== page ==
Civil Service undervalued


By Alex Wolfe | Staff Writer

When Attorney General Jeff Sessions opted to fire Andrew McCabe two days before his planned retirement, depriving him of a full pension, nearly 10 million federal employees hung their heads in despair.

For the first time in decades, a career public servant had been dealt an incredibly severe punishment for the sake of partisan politics. In the days that followed, President Trump unsurprisingly celebrated his political victory against an apolitical institution, but the true shock came as politician after politician failed to defend the civil service.

Despite what President Trump might believe, the civil service is comprised of highly educated individuals who are mostly overworked. The Employment Cost Index reports, military salaries have been outpacing civilian salaries for the past 18 years, while those military salaries have been outpaced by private sector salaries.

While veterans have an entire agency devoted to their well-being (which they rightly deserve), retired public servants receive “exorbitant benefits that drain taxpayer money,” according to the National Review. Some civil servants do not risk their lives in the same way as members of the military, yet they fulfill an equally important role in national security.

I would know. My parents are both retired State Department officials (Foreign Service Officers) who served for a combined 63 years in nearly 30 countries around the world. I suspect that if not for some close calls and strong friendships, they would not be enjoying their retirement as it stands.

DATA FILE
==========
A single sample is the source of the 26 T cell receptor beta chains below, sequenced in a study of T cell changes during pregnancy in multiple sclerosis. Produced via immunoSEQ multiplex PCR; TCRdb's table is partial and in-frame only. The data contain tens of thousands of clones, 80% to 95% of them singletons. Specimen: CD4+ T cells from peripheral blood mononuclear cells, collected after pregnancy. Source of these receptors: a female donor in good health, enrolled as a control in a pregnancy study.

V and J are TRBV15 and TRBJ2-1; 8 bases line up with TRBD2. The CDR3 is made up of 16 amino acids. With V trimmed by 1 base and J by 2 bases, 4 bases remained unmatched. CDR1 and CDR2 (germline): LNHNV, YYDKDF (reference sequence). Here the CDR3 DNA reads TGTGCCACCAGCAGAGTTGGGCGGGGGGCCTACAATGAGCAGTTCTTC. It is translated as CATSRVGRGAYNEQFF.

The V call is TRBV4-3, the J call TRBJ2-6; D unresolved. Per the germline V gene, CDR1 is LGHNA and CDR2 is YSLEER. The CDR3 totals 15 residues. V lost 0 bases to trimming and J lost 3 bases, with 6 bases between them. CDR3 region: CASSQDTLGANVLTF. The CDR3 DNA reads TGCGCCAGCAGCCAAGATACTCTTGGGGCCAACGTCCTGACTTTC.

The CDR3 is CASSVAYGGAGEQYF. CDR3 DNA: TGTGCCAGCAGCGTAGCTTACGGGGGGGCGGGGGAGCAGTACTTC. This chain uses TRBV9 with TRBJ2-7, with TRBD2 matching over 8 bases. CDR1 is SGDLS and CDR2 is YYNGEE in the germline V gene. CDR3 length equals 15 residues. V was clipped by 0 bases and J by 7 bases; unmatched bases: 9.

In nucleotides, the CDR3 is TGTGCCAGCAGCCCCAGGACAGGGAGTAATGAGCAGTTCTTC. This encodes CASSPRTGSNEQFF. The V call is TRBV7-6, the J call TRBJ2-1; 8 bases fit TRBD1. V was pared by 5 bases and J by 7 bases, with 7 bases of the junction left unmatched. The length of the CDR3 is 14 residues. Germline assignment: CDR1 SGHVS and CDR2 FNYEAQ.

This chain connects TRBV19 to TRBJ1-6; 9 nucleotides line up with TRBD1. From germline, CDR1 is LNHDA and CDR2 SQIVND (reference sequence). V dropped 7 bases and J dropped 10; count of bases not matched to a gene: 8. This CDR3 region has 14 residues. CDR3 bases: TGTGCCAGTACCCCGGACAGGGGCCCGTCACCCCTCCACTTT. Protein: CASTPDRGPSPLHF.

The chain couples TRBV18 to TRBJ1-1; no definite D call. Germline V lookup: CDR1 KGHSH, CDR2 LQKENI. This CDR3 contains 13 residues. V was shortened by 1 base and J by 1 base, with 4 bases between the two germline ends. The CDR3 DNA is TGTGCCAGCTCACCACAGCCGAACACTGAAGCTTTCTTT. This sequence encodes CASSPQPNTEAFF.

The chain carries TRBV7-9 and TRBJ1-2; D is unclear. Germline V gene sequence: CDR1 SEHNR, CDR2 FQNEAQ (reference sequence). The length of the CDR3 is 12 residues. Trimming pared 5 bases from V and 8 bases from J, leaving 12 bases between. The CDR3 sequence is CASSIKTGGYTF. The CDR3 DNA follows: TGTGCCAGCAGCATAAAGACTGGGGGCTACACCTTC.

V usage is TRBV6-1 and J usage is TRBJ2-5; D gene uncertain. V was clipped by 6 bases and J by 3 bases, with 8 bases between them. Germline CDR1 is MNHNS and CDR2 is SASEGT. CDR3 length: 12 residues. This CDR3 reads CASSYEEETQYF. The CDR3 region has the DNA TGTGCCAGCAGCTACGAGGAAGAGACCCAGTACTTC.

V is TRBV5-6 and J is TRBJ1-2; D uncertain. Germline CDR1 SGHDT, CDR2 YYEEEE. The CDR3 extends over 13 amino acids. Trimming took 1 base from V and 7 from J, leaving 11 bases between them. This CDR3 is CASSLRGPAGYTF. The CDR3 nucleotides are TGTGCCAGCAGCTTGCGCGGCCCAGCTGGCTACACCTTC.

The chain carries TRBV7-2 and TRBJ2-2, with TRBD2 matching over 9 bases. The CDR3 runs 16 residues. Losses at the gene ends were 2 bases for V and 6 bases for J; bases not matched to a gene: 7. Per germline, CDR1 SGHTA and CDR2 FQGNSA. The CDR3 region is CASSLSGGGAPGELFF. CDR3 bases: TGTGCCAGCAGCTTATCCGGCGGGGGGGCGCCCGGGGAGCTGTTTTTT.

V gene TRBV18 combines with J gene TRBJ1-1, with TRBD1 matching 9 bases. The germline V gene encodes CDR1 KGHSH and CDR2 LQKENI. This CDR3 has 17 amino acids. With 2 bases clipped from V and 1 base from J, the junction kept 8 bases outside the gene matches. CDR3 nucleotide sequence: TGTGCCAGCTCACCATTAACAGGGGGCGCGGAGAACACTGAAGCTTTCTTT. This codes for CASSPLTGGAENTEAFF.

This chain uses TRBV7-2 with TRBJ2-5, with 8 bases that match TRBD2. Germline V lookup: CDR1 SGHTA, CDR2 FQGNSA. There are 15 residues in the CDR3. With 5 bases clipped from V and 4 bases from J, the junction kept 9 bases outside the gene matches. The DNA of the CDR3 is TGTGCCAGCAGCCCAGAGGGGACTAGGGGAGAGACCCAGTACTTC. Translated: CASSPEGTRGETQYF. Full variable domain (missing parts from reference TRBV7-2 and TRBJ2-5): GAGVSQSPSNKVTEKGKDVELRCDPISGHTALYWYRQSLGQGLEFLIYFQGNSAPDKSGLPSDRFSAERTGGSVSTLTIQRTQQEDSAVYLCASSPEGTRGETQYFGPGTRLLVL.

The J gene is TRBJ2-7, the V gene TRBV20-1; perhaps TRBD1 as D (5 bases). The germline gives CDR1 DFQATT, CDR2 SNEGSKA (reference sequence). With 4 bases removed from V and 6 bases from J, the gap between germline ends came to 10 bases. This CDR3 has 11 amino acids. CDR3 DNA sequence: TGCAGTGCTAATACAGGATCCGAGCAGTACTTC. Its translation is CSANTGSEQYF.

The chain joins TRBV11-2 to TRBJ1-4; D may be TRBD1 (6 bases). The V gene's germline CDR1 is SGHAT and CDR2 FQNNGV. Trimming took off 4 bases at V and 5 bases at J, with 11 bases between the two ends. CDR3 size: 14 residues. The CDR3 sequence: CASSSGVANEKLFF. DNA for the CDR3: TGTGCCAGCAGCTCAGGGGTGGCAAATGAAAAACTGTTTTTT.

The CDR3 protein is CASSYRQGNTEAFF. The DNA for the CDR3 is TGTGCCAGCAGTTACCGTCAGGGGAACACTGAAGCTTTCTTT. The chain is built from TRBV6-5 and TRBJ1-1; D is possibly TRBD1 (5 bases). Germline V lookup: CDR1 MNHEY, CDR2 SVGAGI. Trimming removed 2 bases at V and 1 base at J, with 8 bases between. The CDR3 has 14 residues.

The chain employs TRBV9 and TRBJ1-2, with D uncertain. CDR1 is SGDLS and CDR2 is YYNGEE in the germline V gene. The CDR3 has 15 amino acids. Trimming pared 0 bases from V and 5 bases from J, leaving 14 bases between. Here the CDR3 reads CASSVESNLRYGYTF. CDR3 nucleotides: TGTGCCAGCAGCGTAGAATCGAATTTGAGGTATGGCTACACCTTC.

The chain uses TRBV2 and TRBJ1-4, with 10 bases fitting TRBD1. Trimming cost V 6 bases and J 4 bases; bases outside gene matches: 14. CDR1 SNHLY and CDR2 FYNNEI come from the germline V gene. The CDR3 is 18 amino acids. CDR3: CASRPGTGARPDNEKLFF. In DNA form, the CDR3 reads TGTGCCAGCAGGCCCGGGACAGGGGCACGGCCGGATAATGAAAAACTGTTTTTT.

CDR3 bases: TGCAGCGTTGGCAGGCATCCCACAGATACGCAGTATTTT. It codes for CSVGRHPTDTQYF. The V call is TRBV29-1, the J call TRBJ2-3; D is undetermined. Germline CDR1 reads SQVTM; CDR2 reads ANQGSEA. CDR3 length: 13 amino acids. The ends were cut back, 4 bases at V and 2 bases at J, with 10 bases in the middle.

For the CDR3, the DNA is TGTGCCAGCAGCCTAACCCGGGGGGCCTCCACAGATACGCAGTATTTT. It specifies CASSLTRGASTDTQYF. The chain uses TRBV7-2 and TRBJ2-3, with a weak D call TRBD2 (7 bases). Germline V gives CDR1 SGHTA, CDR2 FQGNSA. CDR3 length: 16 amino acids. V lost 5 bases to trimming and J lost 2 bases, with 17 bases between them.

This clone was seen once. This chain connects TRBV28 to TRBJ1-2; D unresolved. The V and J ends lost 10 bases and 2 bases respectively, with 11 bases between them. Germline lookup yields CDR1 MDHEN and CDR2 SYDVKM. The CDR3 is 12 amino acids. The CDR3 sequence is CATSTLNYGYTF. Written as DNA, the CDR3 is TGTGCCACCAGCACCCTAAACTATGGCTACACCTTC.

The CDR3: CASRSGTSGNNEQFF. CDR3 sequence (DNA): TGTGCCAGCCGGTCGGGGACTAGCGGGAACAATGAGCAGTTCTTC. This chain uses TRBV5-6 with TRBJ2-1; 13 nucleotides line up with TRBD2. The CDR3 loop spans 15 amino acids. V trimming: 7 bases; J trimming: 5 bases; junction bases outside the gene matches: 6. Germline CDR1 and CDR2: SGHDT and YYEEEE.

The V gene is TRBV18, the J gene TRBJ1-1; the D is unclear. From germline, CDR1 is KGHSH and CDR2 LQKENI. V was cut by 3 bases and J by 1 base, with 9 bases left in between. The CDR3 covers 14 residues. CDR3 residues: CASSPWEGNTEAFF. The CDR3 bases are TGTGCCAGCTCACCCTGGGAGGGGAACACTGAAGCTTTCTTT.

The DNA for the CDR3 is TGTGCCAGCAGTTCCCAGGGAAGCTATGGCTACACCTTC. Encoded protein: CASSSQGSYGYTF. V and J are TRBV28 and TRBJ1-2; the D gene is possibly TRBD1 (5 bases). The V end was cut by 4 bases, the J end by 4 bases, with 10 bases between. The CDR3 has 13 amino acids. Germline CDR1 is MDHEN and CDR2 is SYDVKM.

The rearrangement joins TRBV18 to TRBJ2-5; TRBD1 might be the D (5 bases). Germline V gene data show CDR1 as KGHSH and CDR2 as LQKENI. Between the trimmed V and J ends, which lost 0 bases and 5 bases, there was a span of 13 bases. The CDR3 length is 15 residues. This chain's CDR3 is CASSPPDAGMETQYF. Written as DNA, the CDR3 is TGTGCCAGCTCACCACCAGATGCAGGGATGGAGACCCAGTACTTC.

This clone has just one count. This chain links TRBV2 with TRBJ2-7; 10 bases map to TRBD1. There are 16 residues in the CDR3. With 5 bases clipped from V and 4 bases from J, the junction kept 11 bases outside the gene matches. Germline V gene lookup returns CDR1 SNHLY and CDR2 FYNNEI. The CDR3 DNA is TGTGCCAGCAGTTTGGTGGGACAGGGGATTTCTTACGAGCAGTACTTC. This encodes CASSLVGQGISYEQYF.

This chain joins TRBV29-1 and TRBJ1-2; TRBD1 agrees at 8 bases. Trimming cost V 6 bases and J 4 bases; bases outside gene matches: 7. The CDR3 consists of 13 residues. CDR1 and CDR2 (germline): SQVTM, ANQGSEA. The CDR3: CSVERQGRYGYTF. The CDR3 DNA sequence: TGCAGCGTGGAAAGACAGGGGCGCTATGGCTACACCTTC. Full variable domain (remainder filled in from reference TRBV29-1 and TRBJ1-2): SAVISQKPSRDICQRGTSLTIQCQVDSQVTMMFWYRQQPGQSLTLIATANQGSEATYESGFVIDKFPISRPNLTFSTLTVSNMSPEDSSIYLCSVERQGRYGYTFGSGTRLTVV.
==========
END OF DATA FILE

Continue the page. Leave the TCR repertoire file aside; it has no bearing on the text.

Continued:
Throughout the process of their retirement, they’ve repeatedly observed politicians refuse to defend or actively degrade their life’s work as immoral, wasteful and most recently, “swampy.”

Former Director McCabe’s life’s work was stripped away from him, and he was further humiliated along with his wife as a scapegoat for corruption. Somehow, by removing a 21 year FBI employee, the civil service will be magically relieved of its systemic inefficiencies.

The whole situation is a symptom of a growing notion that autocratic leadership is more effective.

Autocrats are certainly more efficient, but lack the capacity to provide legitimate solutions to the evolving and complicated challenges a nation faces. Vilifying the civil service leads politicians to ignore the nonpartisan guidance public servants pride themselves upon providing.

The CIA’s unofficial motto is from the Gospel of John. It reads: “And you shall know the truth and the truth shall make you free.” It seems that many politicians are actively pursuing their own intellectual shackles by refusing to acknowledge the truth, even when the civil service consistently tries to chase them down with the key.